• Excessive Kilometer Fees. High kilometers always affect the value of a vehicle. With a retail purchase, the dollar deduction of high kilometers is an unknown risk until you want to trade or sell your vehicle. The varying effects of high kilometers are easier to predict when you lease your vehicle. Most leases have a base amount, say 25,000 kilometers per year, built into the contract at no additional cost. However, if you’re a high-kilometer driver and need more than the standard kilometers allowed in your lease contract, the adjustment is easy to make. Just let your dealer know, and additional kilometers are simply added into your contract at the time you lease your vehicle. Although your monthly payment will increase, the adjustment strictly covers the extra kilometers. Excess kilometer allowances  also lower the Purchase Option price of your vehicle, which is a real advantage if you decide to purchase your vehicle at lease end. Best of all, if you don’t use all of your prepaid extra kilometers, and you don’t purchase the vehicle at the end of your lease, you’ll probably be entitled to a refund. End-of-lease kilometers greater than the allowance stated in your lease terms, which were not included in your Lease Agreement, are subject to an "excessive kilometer" adjustment.
  • "Normal" Wear and Tear. Even the most well-kept, pampered vehicle will accumulate its share of wear and age-related damage as it’s used. "Normal" wear and tear, or what can be expected to occur as a vehicle ages, includes minor types of damage and wear such as: small parking lot dents and dings; minor, inconspicuous scratches; small chips in the paint finish which may be caused by flying stones or other road debris; reduced tread on tires.
  • Excessive Wear and Tear. Unusual wear and tear, exceeding what can normally be expected to occur as a vehicle ages, is subject to an excess-wear-and-tear charge. Excess-wear-and-tear charges can be avoided if you have repairs completed prior to returning your vehicle. For more information about what is considered "excess wear and tear," contact your dealer.
  • Refundable Security Deposit. The deposit, due at lease signing, will be refunded at the end of your lease, provided there are no excessive kilometre or wear-and-tear charges, unpaid monthly payments or other charges due.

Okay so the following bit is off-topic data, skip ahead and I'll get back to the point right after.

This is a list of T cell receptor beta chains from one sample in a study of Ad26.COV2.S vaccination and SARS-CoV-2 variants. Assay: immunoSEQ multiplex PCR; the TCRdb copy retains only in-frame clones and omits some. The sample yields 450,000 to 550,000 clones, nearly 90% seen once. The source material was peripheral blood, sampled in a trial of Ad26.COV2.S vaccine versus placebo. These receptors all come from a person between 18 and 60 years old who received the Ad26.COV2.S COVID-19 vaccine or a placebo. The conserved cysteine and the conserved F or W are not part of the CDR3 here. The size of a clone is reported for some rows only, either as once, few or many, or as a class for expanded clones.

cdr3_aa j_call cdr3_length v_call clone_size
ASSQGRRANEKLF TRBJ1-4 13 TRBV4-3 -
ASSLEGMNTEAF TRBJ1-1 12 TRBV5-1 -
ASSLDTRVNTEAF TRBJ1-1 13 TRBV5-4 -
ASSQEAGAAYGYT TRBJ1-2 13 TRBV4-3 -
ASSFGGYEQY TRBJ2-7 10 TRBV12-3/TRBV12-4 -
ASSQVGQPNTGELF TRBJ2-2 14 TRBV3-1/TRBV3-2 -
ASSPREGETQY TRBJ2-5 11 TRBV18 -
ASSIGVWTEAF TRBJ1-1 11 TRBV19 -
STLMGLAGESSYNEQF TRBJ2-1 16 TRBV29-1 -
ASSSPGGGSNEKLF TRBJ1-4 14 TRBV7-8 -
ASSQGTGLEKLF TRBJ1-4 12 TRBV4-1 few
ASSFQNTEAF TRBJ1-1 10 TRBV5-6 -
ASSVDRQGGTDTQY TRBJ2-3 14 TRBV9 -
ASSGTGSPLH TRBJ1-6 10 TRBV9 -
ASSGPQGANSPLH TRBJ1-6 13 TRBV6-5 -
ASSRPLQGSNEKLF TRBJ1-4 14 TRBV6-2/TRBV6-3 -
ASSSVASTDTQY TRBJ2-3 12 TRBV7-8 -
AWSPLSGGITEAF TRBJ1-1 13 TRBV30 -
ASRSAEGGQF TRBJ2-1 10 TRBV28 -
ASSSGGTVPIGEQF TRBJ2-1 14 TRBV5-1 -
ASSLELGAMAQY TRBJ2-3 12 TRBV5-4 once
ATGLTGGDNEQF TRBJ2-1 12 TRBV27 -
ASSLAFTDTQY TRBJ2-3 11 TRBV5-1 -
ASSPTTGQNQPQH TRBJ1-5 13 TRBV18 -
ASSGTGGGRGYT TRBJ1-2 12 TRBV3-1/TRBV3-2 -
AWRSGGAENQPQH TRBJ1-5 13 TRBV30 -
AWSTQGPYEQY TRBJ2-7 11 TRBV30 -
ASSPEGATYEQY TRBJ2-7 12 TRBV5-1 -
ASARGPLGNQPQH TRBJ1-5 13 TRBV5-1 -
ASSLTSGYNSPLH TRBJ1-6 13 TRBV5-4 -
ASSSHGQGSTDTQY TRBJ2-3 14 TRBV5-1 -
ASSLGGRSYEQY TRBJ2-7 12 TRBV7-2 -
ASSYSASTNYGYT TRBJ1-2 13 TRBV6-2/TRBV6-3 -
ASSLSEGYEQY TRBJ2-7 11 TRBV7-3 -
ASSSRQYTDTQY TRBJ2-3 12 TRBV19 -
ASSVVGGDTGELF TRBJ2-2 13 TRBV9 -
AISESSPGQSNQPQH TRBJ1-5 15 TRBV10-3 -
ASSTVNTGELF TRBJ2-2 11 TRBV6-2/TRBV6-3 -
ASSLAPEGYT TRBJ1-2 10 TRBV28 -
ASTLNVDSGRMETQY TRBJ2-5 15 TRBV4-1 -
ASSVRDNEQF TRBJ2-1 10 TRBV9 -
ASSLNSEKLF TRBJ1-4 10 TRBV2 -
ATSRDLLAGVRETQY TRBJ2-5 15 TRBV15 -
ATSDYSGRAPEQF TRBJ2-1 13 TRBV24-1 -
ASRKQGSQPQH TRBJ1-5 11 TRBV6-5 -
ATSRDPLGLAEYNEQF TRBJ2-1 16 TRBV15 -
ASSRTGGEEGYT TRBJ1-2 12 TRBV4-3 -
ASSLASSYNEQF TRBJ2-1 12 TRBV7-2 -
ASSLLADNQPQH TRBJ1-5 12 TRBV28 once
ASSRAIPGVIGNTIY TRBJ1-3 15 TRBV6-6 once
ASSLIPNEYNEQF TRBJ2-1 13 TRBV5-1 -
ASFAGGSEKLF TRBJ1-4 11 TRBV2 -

It’s easy to see there s nothing mysterious about leasing. Once you understand the facts, it’s as straight-forward as traditional financing. In many cases, leasing can help you afford a more luxurious vehicle more often, with little or no down payment, and lower monthly payments than traditional financing. The financial advantages of leasing can be significant.

 
Leasing FAQ
 

1. Since I’ve always owned my vehicles, how does leasing affect equity?

One of the reasons lease payments can be much lower than payments to purchase the same vehicle is that monthly lease payments are only for the use of the vehicle during the term of your lease. Lease payments do not include equity. When your lease ends, if you decide to lease again, you’ll owe only the initial cash outlay of your first month’s lease payment, applicable license and title fees, and a refundable security deposit. No equity is necessary.

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2. What happens to the equity I have in my current vehicle if I decide to lease?

  1. If you have equity in your current vehicle, you have four great options:
  2. You can keep your old vehicle;You can sell your vehicle yourself and keep the proceeds;
  3. You can sell your vehicle to the dealership and keep the proceeds;
  4. You can sell or trade your old vehicle to the dealership and use the proceeds to reduce your monthly lease payments on your new vehicle.

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3. Isn't leasing more expensive than buying?

With a lease, your initial cash outlay is usually less than the cash investment required to purchase a vehicle, and your monthly lease payment is also usually less than a conventional retail loan payment. A lease offers more affordable payments and leaves you with more disposable cash that you can put to work with other purchases or investment opportunities.

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4. Can I trade my car before my lease term is scheduled to end?

Yes. But terminating your lease early, that is, "trading in" your leased vehicle, has the same market risks as with a purchased vehicle. Before you lease, talk with your dealer about a lease term that will best match your driving habits and lifestyle needs. Careful planning can help you avoid the potential added expense of early lease termination.

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5. Can I get a better vehicle by leasing for the same monthly payment amount I’m currently paying to purchase my vehicle?

A lease has the potential to put you into a vehicle with more luxurious options than you might be able to afford with a retail payment. It all depends on the monthly payment that’s right for you. Consult your dealer for details.

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6. Are there any tax advantages to leasing?

There can be tax advantages to leasing, depending on your individual circumstances. If you use your leased vehicle for business purposes, the lease payment, or a portion of it, may be deductible as a business expense. The potential tax benefits of leasing versus purchasing are so dependent on your individual circumstances that, if you’re concerned about tax benefits, consult your tax advisor before you make a vehicle leasing decision.